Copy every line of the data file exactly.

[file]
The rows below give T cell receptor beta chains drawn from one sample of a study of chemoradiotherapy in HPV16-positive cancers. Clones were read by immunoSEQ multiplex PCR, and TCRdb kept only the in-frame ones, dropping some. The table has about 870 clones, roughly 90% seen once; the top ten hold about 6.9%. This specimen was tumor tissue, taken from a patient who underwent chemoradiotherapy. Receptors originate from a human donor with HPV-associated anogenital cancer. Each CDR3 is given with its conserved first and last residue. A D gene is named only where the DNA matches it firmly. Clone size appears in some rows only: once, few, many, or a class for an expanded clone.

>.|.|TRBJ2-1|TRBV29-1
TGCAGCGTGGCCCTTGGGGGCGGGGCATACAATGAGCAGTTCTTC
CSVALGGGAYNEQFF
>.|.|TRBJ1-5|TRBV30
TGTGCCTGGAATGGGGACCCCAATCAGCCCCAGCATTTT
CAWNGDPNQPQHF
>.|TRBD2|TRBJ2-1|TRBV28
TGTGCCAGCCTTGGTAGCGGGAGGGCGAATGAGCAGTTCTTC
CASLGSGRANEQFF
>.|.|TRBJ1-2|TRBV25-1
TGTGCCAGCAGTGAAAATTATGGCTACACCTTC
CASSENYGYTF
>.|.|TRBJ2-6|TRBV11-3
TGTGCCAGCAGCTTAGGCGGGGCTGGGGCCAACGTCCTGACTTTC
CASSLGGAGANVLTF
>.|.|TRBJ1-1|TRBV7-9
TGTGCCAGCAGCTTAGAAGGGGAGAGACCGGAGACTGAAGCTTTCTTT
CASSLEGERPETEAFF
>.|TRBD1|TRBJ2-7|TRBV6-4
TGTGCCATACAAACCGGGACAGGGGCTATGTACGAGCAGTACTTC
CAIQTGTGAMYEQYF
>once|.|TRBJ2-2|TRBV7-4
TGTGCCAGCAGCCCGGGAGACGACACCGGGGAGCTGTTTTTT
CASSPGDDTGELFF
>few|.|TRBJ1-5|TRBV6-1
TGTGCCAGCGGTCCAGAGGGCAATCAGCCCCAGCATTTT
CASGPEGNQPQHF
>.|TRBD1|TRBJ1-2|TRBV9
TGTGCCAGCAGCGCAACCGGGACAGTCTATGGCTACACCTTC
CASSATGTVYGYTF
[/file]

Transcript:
The rows below give T cell receptor beta chains drawn from one sample of a study of chemoradiotherapy in HPV16-positive cancers. Clones were read by immunoSEQ multiplex PCR, and TCRdb kept only the in-frame ones, dropping some. The table has about 870 clones, roughly 90% seen once; the top ten hold about 6.9%. This specimen was tumor tissue, taken from a patient who underwent chemoradiotherapy. Receptors originate from a human donor with HPV-associated anogenital cancer. Each CDR3 is given with its conserved first and last residue. A D gene is named only where the DNA matches it firmly. Clone size appears in some rows only: once, few, many, or a class for an expanded clone.

>.|.|TRBJ2-1|TRBV29-1
TGCAGCGTGGCCCTTGGGGGCGGGGCATACAATGAGCAGTTCTTC
CSVALGGGAYNEQFF
>.|.|TRBJ1-5|TRBV30
TGTGCCTGGAATGGGGACCCCAATCAGCCCCAGCATTTT
CAWNGDPNQPQHF
>.|TRBD2|TRBJ2-1|TRBV28
TGTGCCAGCCTTGGTAGCGGGAGGGCGAATGAGCAGTTCTTC
CASLGSGRANEQFF
>.|.|TRBJ1-2|TRBV25-1
TGTGCCAGCAGTGAAAATTATGGCTACACCTTC
CASSENYGYTF
>.|.|TRBJ2-6|TRBV11-3
TGTGCCAGCAGCTTAGGCGGGGCTGGGGCCAACGTCCTGACTTTC
CASSLGGAGANVLTF
>.|.|TRBJ1-1|TRBV7-9
TGTGCCAGCAGCTTAGAAGGGGAGAGACCGGAGACTGAAGCTTTCTTT
CASSLEGERPETEAFF
>.|TRBD1|TRBJ2-7|TRBV6-4
TGTGCCATACAAACCGGGACAGGGGCTATGTACGAGCAGTACTTC
CAIQTGTGAMYEQYF
>once|.|TRBJ2-2|TRBV7-4
TGTGCCAGCAGCCCGGGAGACGACACCGGGGAGCTGTTTTTT
CASSPGDDTGELFF
>few|.|TRBJ1-5|TRBV6-1
TGTGCCAGCGGTCCAGAGGGCAATCAGCCCCAGCATTTT
CASGPEGNQPQHF
>.|TRBD1|TRBJ1-2|TRBV9
TGTGCCAGCAGCGCAACCGGGACAGTCTATGGCTACACCTTC
CASSATGTVYGYTF